Tuesday, March 18, 2014

A sober piece on the Aboitiz Cup brawl

(I've had about three drafts discarded for my scheduled Fair Play column for Thursday and since I expect this one to be discarded anew pending a press con at noon on Wednesday, I decided to publish it here. Ahem, a sober piece written at my usual witching hour.)

THE now infamous parent was right when he intervened, seeing one player--who we now know wasn't his son--get pinned down in a headlock while his sister and mom watched helplessly, crying, from the sideline.

He shouted at the goalkeeper to stop and while this was happening, the attention of the four match officials were on another melee on the far side of the court.




At first, I thought the officials were partly to blame but they did try to diffuse the tension, even calling the attention of the team captains to control their teammates early in the match.


In the 37th minute, a foul was called, something provocative was uttered and someone from the stands took on the taunt and had punching spree. The officials were all on that side, trying to prevent it from getting worse.


That's when it was noticed that the goalkeeper suddenly had the striker on a headlock with no official near them, and the parent stepped in. 

He made the right move, up to that point. What he did after his shouts were ignored was not only wrong but only hurt his team, school and Cebu football.  By the way, kudos to that brave guy in a sleeveless shirt who rescued the keeper.


And it won't be only him that will pay for it. The school, the community, the CFA and even the Aboitiz Cup will all bear the bruises of that moment when rage took over reason.


Now, it's no longer about who started the brawl but about the conduct of parents in football.  The CFA's probe will eventually get to the bottom of who started it--and may they be punished--but the incident has opened the need for coaches and parents education.


Because a week before the incident, the CFA also encountered one, a parent attacked a coach.  And a photo, too, of such incident was taken.


Like any sector of society, there are good and bad sports parents and they all come from all classes and background. I've seen a dad try to intimidate his son's foes in a collegiate game; I've seen football moms taunt public school students in a 12-under match, "You run so fast because you're a bunch of snatchers."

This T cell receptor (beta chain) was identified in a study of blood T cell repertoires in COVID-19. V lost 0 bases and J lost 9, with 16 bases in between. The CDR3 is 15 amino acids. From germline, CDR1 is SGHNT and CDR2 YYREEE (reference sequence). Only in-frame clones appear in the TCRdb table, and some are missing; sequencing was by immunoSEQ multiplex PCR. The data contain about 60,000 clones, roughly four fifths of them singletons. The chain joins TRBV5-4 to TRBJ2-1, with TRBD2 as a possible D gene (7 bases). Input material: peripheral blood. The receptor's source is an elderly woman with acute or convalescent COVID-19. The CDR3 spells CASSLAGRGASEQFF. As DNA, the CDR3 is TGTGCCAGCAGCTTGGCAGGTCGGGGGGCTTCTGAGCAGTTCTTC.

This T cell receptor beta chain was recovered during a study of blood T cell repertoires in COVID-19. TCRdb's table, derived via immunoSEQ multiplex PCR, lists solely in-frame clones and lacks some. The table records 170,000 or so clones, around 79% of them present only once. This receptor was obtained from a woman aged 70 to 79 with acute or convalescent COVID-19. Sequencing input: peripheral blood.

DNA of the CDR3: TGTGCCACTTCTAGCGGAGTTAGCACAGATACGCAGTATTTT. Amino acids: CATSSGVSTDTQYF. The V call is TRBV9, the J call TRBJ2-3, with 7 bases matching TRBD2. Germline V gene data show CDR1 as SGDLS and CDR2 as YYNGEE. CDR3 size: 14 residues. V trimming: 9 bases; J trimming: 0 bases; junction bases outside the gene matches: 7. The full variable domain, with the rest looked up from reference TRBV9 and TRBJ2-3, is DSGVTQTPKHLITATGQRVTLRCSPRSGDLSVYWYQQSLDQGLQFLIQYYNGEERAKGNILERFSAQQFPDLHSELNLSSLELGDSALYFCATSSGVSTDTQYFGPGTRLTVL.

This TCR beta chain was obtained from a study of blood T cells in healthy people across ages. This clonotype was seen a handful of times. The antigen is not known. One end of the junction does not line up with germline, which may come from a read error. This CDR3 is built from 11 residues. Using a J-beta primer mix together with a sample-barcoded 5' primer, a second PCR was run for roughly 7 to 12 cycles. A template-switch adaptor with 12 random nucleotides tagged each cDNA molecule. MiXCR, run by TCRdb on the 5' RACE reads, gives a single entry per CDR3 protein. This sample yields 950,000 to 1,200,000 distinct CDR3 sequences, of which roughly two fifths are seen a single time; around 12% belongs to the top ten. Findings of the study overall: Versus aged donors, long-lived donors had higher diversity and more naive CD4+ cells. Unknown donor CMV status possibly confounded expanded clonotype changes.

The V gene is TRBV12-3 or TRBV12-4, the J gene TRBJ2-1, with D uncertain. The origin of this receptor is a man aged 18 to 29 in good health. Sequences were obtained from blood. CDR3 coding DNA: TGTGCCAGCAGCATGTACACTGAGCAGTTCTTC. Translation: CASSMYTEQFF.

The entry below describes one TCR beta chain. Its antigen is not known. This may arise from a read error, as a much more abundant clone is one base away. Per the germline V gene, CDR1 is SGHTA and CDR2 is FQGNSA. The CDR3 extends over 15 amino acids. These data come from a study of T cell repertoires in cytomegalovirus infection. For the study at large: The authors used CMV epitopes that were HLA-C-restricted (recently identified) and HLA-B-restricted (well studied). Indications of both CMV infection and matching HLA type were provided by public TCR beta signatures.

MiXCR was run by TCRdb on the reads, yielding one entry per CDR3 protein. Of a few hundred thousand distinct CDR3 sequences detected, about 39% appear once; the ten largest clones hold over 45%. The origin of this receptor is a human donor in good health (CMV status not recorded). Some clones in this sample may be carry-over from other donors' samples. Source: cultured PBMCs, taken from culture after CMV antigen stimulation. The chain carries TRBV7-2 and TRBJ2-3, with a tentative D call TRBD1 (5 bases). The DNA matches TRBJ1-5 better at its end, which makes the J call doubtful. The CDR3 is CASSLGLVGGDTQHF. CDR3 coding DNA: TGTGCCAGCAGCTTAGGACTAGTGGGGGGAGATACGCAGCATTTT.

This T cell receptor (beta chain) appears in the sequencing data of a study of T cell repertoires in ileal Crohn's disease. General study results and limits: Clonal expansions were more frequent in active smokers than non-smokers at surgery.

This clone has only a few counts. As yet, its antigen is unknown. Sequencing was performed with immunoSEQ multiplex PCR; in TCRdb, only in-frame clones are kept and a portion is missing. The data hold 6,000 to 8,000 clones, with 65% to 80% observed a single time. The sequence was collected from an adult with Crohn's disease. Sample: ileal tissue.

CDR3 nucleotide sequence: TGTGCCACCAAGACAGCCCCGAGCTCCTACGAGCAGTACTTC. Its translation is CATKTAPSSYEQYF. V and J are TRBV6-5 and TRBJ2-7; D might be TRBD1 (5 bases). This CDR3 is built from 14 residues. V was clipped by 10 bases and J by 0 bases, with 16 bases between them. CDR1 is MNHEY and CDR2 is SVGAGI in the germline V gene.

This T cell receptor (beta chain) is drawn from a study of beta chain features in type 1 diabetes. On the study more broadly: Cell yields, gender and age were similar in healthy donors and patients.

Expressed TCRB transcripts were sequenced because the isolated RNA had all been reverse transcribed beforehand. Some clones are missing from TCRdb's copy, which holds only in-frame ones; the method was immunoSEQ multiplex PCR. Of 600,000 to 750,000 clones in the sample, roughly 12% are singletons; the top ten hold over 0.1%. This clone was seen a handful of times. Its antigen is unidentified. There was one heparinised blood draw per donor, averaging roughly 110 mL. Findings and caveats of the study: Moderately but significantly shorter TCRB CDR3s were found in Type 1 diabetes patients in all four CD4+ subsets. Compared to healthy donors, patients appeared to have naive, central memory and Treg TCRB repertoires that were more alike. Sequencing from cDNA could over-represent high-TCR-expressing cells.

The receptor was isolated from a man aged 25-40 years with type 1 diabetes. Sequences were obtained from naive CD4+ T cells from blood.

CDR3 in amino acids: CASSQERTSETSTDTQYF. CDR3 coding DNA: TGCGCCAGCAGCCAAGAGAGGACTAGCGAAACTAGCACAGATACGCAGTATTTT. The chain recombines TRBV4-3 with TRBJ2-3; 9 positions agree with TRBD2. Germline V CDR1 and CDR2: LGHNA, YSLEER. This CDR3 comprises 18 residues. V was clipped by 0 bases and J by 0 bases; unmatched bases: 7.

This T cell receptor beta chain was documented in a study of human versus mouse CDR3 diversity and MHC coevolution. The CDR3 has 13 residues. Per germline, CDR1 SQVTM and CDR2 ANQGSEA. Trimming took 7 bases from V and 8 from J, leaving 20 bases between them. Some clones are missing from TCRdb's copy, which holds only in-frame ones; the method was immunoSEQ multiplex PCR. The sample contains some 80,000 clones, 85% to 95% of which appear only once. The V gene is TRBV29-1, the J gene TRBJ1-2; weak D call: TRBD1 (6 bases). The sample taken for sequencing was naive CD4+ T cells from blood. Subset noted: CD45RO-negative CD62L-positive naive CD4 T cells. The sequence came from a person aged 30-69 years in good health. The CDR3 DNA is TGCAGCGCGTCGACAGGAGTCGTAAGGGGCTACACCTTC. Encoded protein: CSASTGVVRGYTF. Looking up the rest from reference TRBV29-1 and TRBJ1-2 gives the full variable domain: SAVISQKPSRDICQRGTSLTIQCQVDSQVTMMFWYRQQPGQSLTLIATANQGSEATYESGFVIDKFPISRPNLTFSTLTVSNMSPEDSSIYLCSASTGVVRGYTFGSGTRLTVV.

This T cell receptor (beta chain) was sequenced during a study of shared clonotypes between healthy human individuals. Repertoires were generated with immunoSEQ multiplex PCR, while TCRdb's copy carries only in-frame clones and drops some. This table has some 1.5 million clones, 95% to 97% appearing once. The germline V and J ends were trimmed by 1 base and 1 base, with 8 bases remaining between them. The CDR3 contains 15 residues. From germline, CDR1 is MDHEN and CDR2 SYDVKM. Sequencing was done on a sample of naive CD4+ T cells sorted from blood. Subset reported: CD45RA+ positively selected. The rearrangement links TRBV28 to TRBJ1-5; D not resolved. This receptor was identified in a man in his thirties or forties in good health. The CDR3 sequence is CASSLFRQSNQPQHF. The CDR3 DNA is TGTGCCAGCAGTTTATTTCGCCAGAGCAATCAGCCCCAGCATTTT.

Looking at the moms, I was so tempted to say, "Didn't you use to dance at those strip clubs?."


Often, the parents learn football only through their children's games, and while those who know the game know about advantage fouls and the like, some parents are quick to yell "cheats," when they see anything they don't like.


Parents have a role to play, but I hope this incident will force the CFA and schools to rethink that role.


"Control your players' parents," is a regular advice match officials tell coaches and I've heard that regularly.


But if you are a part-time coach in an exclusive school, will you have the balls to say, "Shut up sir, you are not helping?"


Some coaches, too, are guilty.  


Can you expect fair play from players of coaches who scream,"Tirahi na sya!...Bogo-a gyud nimo. Panimalos sad! (Hit him...you're so stupid...get even)!"


Let the incident be a lesson to all.  Words are just words, some say, but look at the mess Cebu football is in because of some careless words?




4 comments:

Miguel Mike Goitia said...

The kid in the brawl who held the other kid in a head lock WAS NOT THREATENING his LIFE. The ho0ld is called the Kesa Gatame, a bisc Judo pinning hold. It is a simple Pinning hold which can be easily ESCAPED and REMOVED bu either the kid being pinned or the adult witnessing the fight without causing BODILY INJURY to the person APPLYING the Hold. The adult did not need to apply a STRIKE on the kids BACK HEAD. This is NOT A CASE of SELF DEFENSE. The Adult who Striked the Minor USED EXCESSIVE FORCE to remove the kid from the pinning Hold. And he should answer for it in a court of law. Use of EXCESSIVE FORCE can only be performed if your life or the life of someone is threatened. In this case, it is simply VIOLENCE AGAINST A MINOR.

mrgio69 said...

I love football or soccer. I am a footballer myself. I am saddened by this news. It became a blot in our local football tournament. A brawl is not new in football. I started playing soccer when I was in mini division in the 80's. Today, I belong to the 40 above. Since then the brawl has occurred when it pops. Let us learned from this incident. Truly, there are many things to learn from it. I have a suggestion to make: Orientation for all the parents who have footballers before any tournament commences. Make it a requirement therefore. No tournament is allowed unless such orientation is conducted.

anol said...

Hi blog admin. Please change the author of earlier comment and change it to this ID. inbetweencolumns.wordpress.com. Pressed enter inadvertently. Thanks. my email anol_cebu@yahoo.com.

Mike Limpag said...

Hi Sir Anol,

I can't change IDs in comments. I decided not to publish your previous comment as that identity may get dragged in issue. You may post it again under personal ID, thanks. Mike